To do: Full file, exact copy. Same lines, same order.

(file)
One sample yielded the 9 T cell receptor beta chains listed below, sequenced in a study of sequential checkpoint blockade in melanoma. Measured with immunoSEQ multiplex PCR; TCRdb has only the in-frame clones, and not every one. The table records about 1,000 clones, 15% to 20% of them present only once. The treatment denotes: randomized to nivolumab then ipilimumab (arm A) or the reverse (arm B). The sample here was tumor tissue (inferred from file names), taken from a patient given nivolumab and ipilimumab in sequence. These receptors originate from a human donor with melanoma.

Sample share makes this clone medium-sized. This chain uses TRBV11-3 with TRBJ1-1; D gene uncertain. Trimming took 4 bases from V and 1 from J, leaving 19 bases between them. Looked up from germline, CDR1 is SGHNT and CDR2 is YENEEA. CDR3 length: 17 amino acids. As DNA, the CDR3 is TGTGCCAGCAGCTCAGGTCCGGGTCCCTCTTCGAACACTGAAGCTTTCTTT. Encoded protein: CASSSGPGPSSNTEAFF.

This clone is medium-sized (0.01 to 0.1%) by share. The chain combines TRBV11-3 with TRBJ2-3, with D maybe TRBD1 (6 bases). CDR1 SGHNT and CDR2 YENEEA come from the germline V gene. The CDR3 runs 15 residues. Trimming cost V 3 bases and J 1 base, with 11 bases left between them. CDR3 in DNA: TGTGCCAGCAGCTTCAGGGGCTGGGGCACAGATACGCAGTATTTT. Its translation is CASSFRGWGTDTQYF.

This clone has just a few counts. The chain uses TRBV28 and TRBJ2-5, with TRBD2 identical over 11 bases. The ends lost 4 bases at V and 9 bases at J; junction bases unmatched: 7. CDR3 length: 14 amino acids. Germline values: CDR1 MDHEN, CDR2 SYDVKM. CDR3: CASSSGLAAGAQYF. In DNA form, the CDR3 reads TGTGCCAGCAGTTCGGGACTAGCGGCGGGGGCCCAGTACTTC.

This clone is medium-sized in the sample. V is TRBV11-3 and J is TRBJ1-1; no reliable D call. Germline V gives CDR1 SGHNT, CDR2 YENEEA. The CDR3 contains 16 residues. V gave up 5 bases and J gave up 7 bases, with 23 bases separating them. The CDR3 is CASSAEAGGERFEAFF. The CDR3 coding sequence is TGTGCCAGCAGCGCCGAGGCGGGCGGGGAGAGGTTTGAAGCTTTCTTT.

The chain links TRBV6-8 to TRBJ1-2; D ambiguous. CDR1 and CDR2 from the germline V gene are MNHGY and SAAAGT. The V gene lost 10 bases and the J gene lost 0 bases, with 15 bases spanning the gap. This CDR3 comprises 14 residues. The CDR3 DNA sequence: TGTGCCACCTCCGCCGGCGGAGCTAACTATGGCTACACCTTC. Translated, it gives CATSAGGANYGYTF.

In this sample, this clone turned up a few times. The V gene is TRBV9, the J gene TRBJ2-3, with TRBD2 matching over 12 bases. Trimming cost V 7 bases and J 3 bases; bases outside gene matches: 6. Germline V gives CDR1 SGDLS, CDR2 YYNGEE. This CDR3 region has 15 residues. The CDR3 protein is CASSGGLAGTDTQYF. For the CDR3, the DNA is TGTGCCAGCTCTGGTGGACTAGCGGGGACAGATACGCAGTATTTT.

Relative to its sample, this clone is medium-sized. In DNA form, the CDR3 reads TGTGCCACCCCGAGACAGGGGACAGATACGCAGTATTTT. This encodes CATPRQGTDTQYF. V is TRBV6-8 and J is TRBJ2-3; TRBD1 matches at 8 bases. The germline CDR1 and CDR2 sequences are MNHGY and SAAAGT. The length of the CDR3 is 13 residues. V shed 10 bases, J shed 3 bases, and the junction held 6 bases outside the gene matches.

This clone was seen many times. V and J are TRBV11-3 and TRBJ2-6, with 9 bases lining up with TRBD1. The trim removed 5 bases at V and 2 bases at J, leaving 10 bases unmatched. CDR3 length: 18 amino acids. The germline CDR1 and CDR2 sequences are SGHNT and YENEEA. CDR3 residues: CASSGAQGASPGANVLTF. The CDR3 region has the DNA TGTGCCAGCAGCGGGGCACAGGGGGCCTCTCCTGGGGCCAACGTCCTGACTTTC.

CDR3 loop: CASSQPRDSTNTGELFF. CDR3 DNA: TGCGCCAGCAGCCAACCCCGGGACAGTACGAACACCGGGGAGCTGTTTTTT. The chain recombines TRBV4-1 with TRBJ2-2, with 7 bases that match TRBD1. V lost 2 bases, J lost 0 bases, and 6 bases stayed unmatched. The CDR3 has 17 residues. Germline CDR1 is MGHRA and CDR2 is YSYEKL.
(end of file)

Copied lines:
One sample yielded the 9 T cell receptor beta chains listed below, sequenced in a study of sequential checkpoint blockade in melanoma. Measured with immunoSEQ multiplex PCR; TCRdb has only the in-frame clones, and not every one. The table records about 1,000 clones, 15% to 20% of them present only once. The treatment denotes: randomized to nivolumab then ipilimumab (arm A) or the reverse (arm B). The sample here was tumor tissue (inferred from file names), taken from a patient given nivolumab and ipilimumab in sequence. These receptors originate from a human donor with melanoma.

Sample share makes this clone medium-sized. This chain uses TRBV11-3 with TRBJ1-1; D gene uncertain. Trimming took 4 bases from V and 1 from J, leaving 19 bases between them. Looked up from germline, CDR1 is SGHNT and CDR2 is YENEEA. CDR3 length: 17 amino acids. As DNA, the CDR3 is TGTGCCAGCAGCTCAGGTCCGGGTCCCTCTTCGAACACTGAAGCTTTCTTT. Encoded protein: CASSSGPGPSSNTEAFF.

This clone is medium-sized (0.01 to 0.1%) by share. The chain combines TRBV11-3 with TRBJ2-3, with D maybe TRBD1 (6 bases). CDR1 SGHNT and CDR2 YENEEA come from the germline V gene. The CDR3 runs 15 residues. Trimming cost V 3 bases and J 1 base, with 11 bases left between them. CDR3 in DNA: TGTGCCAGCAGCTTCAGGGGCTGGGGCACAGATACGCAGTATTTT. Its translation is CASSFRGWGTDTQYF.

This clone has just a few counts. The chain uses TRBV28 and TRBJ2-5, with TRBD2 identical over 11 bases. The ends lost 4 bases at V and 9 bases at J; junction bases unmatched: 7. CDR3 length: 14 amino acids. Germline values: CDR1 MDHEN, CDR2 SYDVKM. CDR3: CASSSGLAAGAQYF. In DNA form, the CDR3 reads TGTGCCAGCAGTTCGGGACTAGCGGCGGGGGCCCAGTACTTC.

This clone is medium-sized in the sample. V is TRBV11-3 and J is TRBJ1-1; no reliable D call. Germline V gives CDR1 SGHNT, CDR2 YENEEA. The CDR3 contains 16 residues. V gave up 5 bases and J gave up 7 bases, with 23 bases separating them. The CDR3 is CASSAEAGGERFEAFF. The CDR3 coding sequence is TGTGCCAGCAGCGCCGAGGCGGGCGGGGAGAGGTTTGAAGCTTTCTTT.

The chain links TRBV6-8 to TRBJ1-2; D ambiguous. CDR1 and CDR2 from the germline V gene are MNHGY and SAAAGT. The V gene lost 10 bases and the J gene lost 0 bases, with 15 bases spanning the gap. This CDR3 comprises 14 residues. The CDR3 DNA sequence: TGTGCCACCTCCGCCGGCGGAGCTAACTATGGCTACACCTTC. Translated, it gives CATSAGGANYGYTF.

In this sample, this clone turned up a few times. The V gene is TRBV9, the J gene TRBJ2-3, with TRBD2 matching over 12 bases. Trimming cost V 7 bases and J 3 bases; bases outside gene matches: 6. Germline V gives CDR1 SGDLS, CDR2 YYNGEE. This CDR3 region has 15 residues. The CDR3 protein is CASSGGLAGTDTQYF. For the CDR3, the DNA is TGTGCCAGCTCTGGTGGACTAGCGGGGACAGATACGCAGTATTTT.

Relative to its sample, this clone is medium-sized. In DNA form, the CDR3 reads TGTGCCACCCCGAGACAGGGGACAGATACGCAGTATTTT. This encodes CATPRQGTDTQYF. V is TRBV6-8 and J is TRBJ2-3; TRBD1 matches at 8 bases. The germline CDR1 and CDR2 sequences are MNHGY and SAAAGT. The length of the CDR3 is 13 residues. V shed 10 bases, J shed 3 bases, and the junction held 6 bases outside the gene matches.

This clone was seen many times. V and J are TRBV11-3 and TRBJ2-6, with 9 bases lining up with TRBD1. The trim removed 5 bases at V and 2 bases at J, leaving 10 bases unmatched. CDR3 length: 18 amino acids. The germline CDR1 and CDR2 sequences are SGHNT and YENEEA. CDR3 residues: CASSGAQGASPGANVLTF. The CDR3 region has the DNA TGTGCCAGCAGCGGGGCACAGGGGGCCTCTCCTGGGGCCAACGTCCTGACTTTC.

CDR3 loop: CASSQPRDSTNTGELFF. CDR3 DNA: TGCGCCAGCAGCCAACCCCGGGACAGTACGAACACCGGGGAGCTGTTTTTT. The chain recombines TRBV4-1 with TRBJ2-2, with 7 bases that match TRBD1. V lost 2 bases, J lost 0 bases, and 6 bases stayed unmatched. The CDR3 has 17 residues. Germline CDR1 is MGHRA and CDR2 is YSYEKL.